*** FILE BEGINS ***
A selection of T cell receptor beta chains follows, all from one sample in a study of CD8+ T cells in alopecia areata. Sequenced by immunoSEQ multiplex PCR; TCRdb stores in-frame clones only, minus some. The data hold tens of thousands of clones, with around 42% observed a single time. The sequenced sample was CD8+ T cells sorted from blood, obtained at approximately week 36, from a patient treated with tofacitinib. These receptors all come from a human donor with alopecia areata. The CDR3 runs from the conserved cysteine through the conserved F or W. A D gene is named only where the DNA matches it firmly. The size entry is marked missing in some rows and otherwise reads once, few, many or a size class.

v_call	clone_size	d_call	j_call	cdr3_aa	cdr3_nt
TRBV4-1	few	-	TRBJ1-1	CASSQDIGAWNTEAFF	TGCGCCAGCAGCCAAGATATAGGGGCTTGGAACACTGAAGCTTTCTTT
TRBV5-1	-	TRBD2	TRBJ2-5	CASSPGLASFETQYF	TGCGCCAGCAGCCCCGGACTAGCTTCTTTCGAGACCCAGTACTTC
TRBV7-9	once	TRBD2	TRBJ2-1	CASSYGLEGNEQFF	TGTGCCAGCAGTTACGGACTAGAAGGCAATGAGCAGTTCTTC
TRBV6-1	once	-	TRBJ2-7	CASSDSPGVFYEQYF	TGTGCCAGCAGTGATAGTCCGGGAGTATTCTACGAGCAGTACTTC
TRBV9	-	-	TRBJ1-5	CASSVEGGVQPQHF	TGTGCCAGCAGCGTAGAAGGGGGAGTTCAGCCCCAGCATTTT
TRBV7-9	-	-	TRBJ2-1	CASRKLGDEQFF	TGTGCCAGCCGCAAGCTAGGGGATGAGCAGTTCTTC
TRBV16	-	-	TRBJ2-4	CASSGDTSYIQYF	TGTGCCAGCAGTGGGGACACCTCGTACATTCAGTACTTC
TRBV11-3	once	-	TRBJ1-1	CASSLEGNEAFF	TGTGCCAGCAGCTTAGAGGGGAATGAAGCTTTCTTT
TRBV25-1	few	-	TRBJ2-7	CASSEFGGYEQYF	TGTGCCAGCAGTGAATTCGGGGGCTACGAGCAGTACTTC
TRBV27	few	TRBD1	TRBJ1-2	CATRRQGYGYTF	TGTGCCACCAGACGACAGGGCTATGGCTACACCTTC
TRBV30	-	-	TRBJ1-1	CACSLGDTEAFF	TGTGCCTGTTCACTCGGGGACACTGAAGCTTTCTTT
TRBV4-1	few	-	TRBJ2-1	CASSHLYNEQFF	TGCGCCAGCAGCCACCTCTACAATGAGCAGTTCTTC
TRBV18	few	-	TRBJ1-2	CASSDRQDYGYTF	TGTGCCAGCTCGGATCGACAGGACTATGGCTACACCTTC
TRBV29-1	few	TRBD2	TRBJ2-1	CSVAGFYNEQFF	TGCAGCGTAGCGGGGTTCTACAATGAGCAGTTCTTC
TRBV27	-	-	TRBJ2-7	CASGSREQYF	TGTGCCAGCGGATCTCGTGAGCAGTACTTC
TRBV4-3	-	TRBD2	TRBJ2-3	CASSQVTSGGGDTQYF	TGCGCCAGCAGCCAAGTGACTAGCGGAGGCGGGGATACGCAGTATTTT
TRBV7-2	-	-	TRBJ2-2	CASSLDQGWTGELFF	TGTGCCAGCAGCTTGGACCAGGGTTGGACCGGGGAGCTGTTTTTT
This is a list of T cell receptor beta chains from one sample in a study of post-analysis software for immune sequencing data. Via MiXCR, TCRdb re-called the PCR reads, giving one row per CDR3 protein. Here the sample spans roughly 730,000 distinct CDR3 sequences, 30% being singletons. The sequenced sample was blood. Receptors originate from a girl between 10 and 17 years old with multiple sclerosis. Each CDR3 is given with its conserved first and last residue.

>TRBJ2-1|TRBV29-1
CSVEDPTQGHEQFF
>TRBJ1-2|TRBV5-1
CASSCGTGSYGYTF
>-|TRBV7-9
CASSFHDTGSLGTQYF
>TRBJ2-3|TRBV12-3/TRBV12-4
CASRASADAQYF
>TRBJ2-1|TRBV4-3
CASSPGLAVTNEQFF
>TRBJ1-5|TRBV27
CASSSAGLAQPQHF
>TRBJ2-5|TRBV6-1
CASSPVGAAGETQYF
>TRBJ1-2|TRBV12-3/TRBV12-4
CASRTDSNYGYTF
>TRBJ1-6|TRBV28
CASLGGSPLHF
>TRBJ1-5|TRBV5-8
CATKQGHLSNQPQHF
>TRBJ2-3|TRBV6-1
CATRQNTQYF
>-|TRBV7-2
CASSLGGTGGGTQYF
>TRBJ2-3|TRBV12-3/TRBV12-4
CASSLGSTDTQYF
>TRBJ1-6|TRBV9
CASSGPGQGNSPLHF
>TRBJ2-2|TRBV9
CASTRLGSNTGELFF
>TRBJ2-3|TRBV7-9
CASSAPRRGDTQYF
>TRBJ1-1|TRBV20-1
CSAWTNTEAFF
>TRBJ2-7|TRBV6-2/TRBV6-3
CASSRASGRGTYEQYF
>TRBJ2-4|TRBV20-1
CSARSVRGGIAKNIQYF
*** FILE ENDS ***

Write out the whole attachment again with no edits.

A selection of T cell receptor beta chains follows, all from one sample in a study of CD8+ T cells in alopecia areata. Sequenced by immunoSEQ multiplex PCR; TCRdb stores in-frame clones only, minus some. The data hold tens of thousands of clones, with around 42% observed a single time. The sequenced sample was CD8+ T cells sorted from blood, obtained at approximately week 36, from a patient treated with tofacitinib. These receptors all come from a human donor with alopecia areata. The CDR3 runs from the conserved cysteine through the conserved F or W. A D gene is named only where the DNA matches it firmly. The size entry is marked missing in some rows and otherwise reads once, few, many or a size class.

v_call	clone_size	d_call	j_call	cdr3_aa	cdr3_nt
TRBV4-1	few	-	TRBJ1-1	CASSQDIGAWNTEAFF	TGCGCCAGCAGCCAAGATATAGGGGCTTGGAACACTGAAGCTTTCTTT
TRBV5-1	-	TRBD2	TRBJ2-5	CASSPGLASFETQYF	TGCGCCAGCAGCCCCGGACTAGCTTCTTTCGAGACCCAGTACTTC
TRBV7-9	once	TRBD2	TRBJ2-1	CASSYGLEGNEQFF	TGTGCCAGCAGTTACGGACTAGAAGGCAATGAGCAGTTCTTC
TRBV6-1	once	-	TRBJ2-7	CASSDSPGVFYEQYF	TGTGCCAGCAGTGATAGTCCGGGAGTATTCTACGAGCAGTACTTC
TRBV9	-	-	TRBJ1-5	CASSVEGGVQPQHF	TGTGCCAGCAGCGTAGAAGGGGGAGTTCAGCCCCAGCATTTT
TRBV7-9	-	-	TRBJ2-1	CASRKLGDEQFF	TGTGCCAGCCGCAAGCTAGGGGATGAGCAGTTCTTC
TRBV16	-	-	TRBJ2-4	CASSGDTSYIQYF	TGTGCCAGCAGTGGGGACACCTCGTACATTCAGTACTTC
TRBV11-3	once	-	TRBJ1-1	CASSLEGNEAFF	TGTGCCAGCAGCTTAGAGGGGAATGAAGCTTTCTTT
TRBV25-1	few	-	TRBJ2-7	CASSEFGGYEQYF	TGTGCCAGCAGTGAATTCGGGGGCTACGAGCAGTACTTC
TRBV27	few	TRBD1	TRBJ1-2	CATRRQGYGYTF	TGTGCCACCAGACGACAGGGCTATGGCTACACCTTC
TRBV30	-	-	TRBJ1-1	CACSLGDTEAFF	TGTGCCTGTTCACTCGGGGACACTGAAGCTTTCTTT
TRBV4-1	few	-	TRBJ2-1	CASSHLYNEQFF	TGCGCCAGCAGCCACCTCTACAATGAGCAGTTCTTC
TRBV18	few	-	TRBJ1-2	CASSDRQDYGYTF	TGTGCCAGCTCGGATCGACAGGACTATGGCTACACCTTC
TRBV29-1	few	TRBD2	TRBJ2-1	CSVAGFYNEQFF	TGCAGCGTAGCGGGGTTCTACAATGAGCAGTTCTTC
TRBV27	-	-	TRBJ2-7	CASGSREQYF	TGTGCCAGCGGATCTCGTGAGCAGTACTTC
TRBV4-3	-	TRBD2	TRBJ2-3	CASSQVTSGGGDTQYF	TGCGCCAGCAGCCAAGTGACTAGCGGAGGCGGGGATACGCAGTATTTT
TRBV7-2	-	-	TRBJ2-2	CASSLDQGWTGELFF	TGTGCCAGCAGCTTGGACCAGGGTTGGACCGGGGAGCTGTTTTTT
This is a list of T cell receptor beta chains from one sample in a study of post-analysis software for immune sequencing data. Via MiXCR, TCRdb re-called the PCR reads, giving one row per CDR3 protein. Here the sample spans roughly 730,000 distinct CDR3 sequences, 30% being singletons. The sequenced sample was blood. Receptors originate from a girl between 10 and 17 years old with multiple sclerosis. Each CDR3 is given with its conserved first and last residue.

>TRBJ2-1|TRBV29-1
CSVEDPTQGHEQFF
>TRBJ1-2|TRBV5-1
CASSCGTGSYGYTF
>-|TRBV7-9
CASSFHDTGSLGTQYF
>TRBJ2-3|TRBV12-3/TRBV12-4
CASRASADAQYF
>TRBJ2-1|TRBV4-3
CASSPGLAVTNEQFF
>TRBJ1-5|TRBV27
CASSSAGLAQPQHF
>TRBJ2-5|TRBV6-1
CASSPVGAAGETQYF
>TRBJ1-2|TRBV12-3/TRBV12-4
CASRTDSNYGYTF
>TRBJ1-6|TRBV28
CASLGGSPLHF
>TRBJ1-5|TRBV5-8
CATKQGHLSNQPQHF
>TRBJ2-3|TRBV6-1
CATRQNTQYF
>-|TRBV7-2
CASSLGGTGGGTQYF
>TRBJ2-3|TRBV12-3/TRBV12-4
CASSLGSTDTQYF
>TRBJ1-6|TRBV9
CASSGPGQGNSPLHF
>TRBJ2-2|TRBV9
CASTRLGSNTGELFF
>TRBJ2-3|TRBV7-9
CASSAPRRGDTQYF
>TRBJ1-1|TRBV20-1
CSAWTNTEAFF
>TRBJ2-7|TRBV6-2/TRBV6-3
CASSRASGRGTYEQYF
>TRBJ2-4|TRBV20-1
CSARSVRGGIAKNIQYF